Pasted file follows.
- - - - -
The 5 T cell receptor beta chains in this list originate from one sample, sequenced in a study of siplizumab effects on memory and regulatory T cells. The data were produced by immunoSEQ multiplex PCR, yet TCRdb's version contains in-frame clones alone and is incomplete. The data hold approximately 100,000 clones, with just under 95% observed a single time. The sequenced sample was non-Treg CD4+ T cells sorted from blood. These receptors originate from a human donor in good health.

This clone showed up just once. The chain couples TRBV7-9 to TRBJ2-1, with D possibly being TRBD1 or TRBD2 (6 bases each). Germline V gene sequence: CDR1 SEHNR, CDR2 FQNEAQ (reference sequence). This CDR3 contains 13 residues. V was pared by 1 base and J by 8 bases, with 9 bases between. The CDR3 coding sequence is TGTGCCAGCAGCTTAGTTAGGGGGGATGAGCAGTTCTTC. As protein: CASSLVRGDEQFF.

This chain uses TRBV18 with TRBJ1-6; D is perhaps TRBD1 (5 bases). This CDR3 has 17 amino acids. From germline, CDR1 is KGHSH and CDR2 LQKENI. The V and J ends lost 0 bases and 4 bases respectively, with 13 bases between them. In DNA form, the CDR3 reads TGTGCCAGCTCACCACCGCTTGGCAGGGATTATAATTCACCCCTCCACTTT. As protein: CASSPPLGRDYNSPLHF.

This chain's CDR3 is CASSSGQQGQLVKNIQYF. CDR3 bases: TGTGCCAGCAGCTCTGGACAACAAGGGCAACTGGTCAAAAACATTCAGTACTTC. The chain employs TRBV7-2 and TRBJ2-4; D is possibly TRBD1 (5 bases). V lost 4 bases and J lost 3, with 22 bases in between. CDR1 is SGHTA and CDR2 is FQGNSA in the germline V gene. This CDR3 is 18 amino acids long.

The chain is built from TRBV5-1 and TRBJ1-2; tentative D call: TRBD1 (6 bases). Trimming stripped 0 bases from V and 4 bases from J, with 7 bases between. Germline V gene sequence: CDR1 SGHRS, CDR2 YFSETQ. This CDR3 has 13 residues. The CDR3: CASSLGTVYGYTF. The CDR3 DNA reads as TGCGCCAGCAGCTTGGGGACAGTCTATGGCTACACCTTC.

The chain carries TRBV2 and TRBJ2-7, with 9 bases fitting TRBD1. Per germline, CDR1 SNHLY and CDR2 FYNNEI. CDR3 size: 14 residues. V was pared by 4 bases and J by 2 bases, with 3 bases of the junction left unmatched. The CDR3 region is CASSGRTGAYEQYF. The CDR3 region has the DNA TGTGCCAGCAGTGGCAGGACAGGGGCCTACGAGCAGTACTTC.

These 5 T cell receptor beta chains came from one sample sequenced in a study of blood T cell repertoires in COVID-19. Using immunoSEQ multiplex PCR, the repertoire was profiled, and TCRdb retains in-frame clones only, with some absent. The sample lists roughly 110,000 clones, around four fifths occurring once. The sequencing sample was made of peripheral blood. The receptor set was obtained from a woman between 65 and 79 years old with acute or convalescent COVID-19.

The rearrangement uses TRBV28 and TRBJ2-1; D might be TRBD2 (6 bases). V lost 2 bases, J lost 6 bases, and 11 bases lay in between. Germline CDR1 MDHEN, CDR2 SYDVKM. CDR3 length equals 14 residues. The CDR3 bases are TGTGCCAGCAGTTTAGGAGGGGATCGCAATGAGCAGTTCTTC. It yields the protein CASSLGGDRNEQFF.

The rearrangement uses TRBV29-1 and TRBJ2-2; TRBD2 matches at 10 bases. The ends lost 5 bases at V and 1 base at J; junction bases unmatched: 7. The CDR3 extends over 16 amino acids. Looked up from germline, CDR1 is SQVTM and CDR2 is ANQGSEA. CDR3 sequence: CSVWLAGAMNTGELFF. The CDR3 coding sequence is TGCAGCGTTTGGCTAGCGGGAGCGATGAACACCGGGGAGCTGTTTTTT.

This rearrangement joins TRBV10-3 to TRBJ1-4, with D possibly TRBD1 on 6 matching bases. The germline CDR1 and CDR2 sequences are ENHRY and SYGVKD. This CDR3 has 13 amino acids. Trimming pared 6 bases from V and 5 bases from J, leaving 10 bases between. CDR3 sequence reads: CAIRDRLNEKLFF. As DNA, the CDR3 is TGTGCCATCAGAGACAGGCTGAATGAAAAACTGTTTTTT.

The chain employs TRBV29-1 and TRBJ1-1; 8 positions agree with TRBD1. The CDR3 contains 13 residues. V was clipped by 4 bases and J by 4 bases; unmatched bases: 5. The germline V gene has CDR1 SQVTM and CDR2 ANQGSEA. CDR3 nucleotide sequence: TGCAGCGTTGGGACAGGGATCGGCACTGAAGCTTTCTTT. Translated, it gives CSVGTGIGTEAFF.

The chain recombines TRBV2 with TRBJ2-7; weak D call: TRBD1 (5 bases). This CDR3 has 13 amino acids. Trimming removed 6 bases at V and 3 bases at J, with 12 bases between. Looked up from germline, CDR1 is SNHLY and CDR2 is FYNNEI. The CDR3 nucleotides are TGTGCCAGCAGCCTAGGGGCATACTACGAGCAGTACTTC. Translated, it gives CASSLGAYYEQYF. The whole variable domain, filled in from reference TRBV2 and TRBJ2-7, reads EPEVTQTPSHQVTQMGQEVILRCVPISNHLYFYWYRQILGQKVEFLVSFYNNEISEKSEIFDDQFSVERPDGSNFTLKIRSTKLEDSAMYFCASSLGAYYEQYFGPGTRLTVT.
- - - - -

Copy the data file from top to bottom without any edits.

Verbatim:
The 5 T cell receptor beta chains in this list originate from one sample, sequenced in a study of siplizumab effects on memory and regulatory T cells. The data were produced by immunoSEQ multiplex PCR, yet TCRdb's version contains in-frame clones alone and is incomplete. The data hold approximately 100,000 clones, with just under 95% observed a single time. The sequenced sample was non-Treg CD4+ T cells sorted from blood. These receptors originate from a human donor in good health.

This clone showed up just once. The chain couples TRBV7-9 to TRBJ2-1, with D possibly being TRBD1 or TRBD2 (6 bases each). Germline V gene sequence: CDR1 SEHNR, CDR2 FQNEAQ (reference sequence). This CDR3 contains 13 residues. V was pared by 1 base and J by 8 bases, with 9 bases between. The CDR3 coding sequence is TGTGCCAGCAGCTTAGTTAGGGGGGATGAGCAGTTCTTC. As protein: CASSLVRGDEQFF.

This chain uses TRBV18 with TRBJ1-6; D is perhaps TRBD1 (5 bases). This CDR3 has 17 amino acids. From germline, CDR1 is KGHSH and CDR2 LQKENI. The V and J ends lost 0 bases and 4 bases respectively, with 13 bases between them. In DNA form, the CDR3 reads TGTGCCAGCTCACCACCGCTTGGCAGGGATTATAATTCACCCCTCCACTTT. As protein: CASSPPLGRDYNSPLHF.

This chain's CDR3 is CASSSGQQGQLVKNIQYF. CDR3 bases: TGTGCCAGCAGCTCTGGACAACAAGGGCAACTGGTCAAAAACATTCAGTACTTC. The chain employs TRBV7-2 and TRBJ2-4; D is possibly TRBD1 (5 bases). V lost 4 bases and J lost 3, with 22 bases in between. CDR1 is SGHTA and CDR2 is FQGNSA in the germline V gene. This CDR3 is 18 amino acids long.

The chain is built from TRBV5-1 and TRBJ1-2; tentative D call: TRBD1 (6 bases). Trimming stripped 0 bases from V and 4 bases from J, with 7 bases between. Germline V gene sequence: CDR1 SGHRS, CDR2 YFSETQ. This CDR3 has 13 residues. The CDR3: CASSLGTVYGYTF. The CDR3 DNA reads as TGCGCCAGCAGCTTGGGGACAGTCTATGGCTACACCTTC.

The chain carries TRBV2 and TRBJ2-7, with 9 bases fitting TRBD1. Per germline, CDR1 SNHLY and CDR2 FYNNEI. CDR3 size: 14 residues. V was pared by 4 bases and J by 2 bases, with 3 bases of the junction left unmatched. The CDR3 region is CASSGRTGAYEQYF. The CDR3 region has the DNA TGTGCCAGCAGTGGCAGGACAGGGGCCTACGAGCAGTACTTC.

These 5 T cell receptor beta chains came from one sample sequenced in a study of blood T cell repertoires in COVID-19. Using immunoSEQ multiplex PCR, the repertoire was profiled, and TCRdb retains in-frame clones only, with some absent. The sample lists roughly 110,000 clones, around four fifths occurring once. The sequencing sample was made of peripheral blood. The receptor set was obtained from a woman between 65 and 79 years old with acute or convalescent COVID-19.

The rearrangement uses TRBV28 and TRBJ2-1; D might be TRBD2 (6 bases). V lost 2 bases, J lost 6 bases, and 11 bases lay in between. Germline CDR1 MDHEN, CDR2 SYDVKM. CDR3 length equals 14 residues. The CDR3 bases are TGTGCCAGCAGTTTAGGAGGGGATCGCAATGAGCAGTTCTTC. It yields the protein CASSLGGDRNEQFF.

The rearrangement uses TRBV29-1 and TRBJ2-2; TRBD2 matches at 10 bases. The ends lost 5 bases at V and 1 base at J; junction bases unmatched: 7. The CDR3 extends over 16 amino acids. Looked up from germline, CDR1 is SQVTM and CDR2 is ANQGSEA. CDR3 sequence: CSVWLAGAMNTGELFF. The CDR3 coding sequence is TGCAGCGTTTGGCTAGCGGGAGCGATGAACACCGGGGAGCTGTTTTTT.

This rearrangement joins TRBV10-3 to TRBJ1-4, with D possibly TRBD1 on 6 matching bases. The germline CDR1 and CDR2 sequences are ENHRY and SYGVKD. This CDR3 has 13 amino acids. Trimming pared 6 bases from V and 5 bases from J, leaving 10 bases between. CDR3 sequence reads: CAIRDRLNEKLFF. As DNA, the CDR3 is TGTGCCATCAGAGACAGGCTGAATGAAAAACTGTTTTTT.

The chain employs TRBV29-1 and TRBJ1-1; 8 positions agree with TRBD1. The CDR3 contains 13 residues. V was clipped by 4 bases and J by 4 bases; unmatched bases: 5. The germline V gene has CDR1 SQVTM and CDR2 ANQGSEA. CDR3 nucleotide sequence: TGCAGCGTTGGGACAGGGATCGGCACTGAAGCTTTCTTT. Translated, it gives CSVGTGIGTEAFF.

The chain recombines TRBV2 with TRBJ2-7; weak D call: TRBD1 (5 bases). This CDR3 has 13 amino acids. Trimming removed 6 bases at V and 3 bases at J, with 12 bases between. Looked up from germline, CDR1 is SNHLY and CDR2 is FYNNEI. The CDR3 nucleotides are TGTGCCAGCAGCCTAGGGGCATACTACGAGCAGTACTTC. Translated, it gives CASSLGAYYEQYF. The whole variable domain, filled in from reference TRBV2 and TRBJ2-7, reads EPEVTQTPSHQVTQMGQEVILRCVPISNHLYFYWYRQILGQKVEFLVSFYNNEISEKSEIFDDQFSVERPDGSNFTLKIRSTKLEDSAMYFCASSLGAYYEQYFGPGTRLTVT.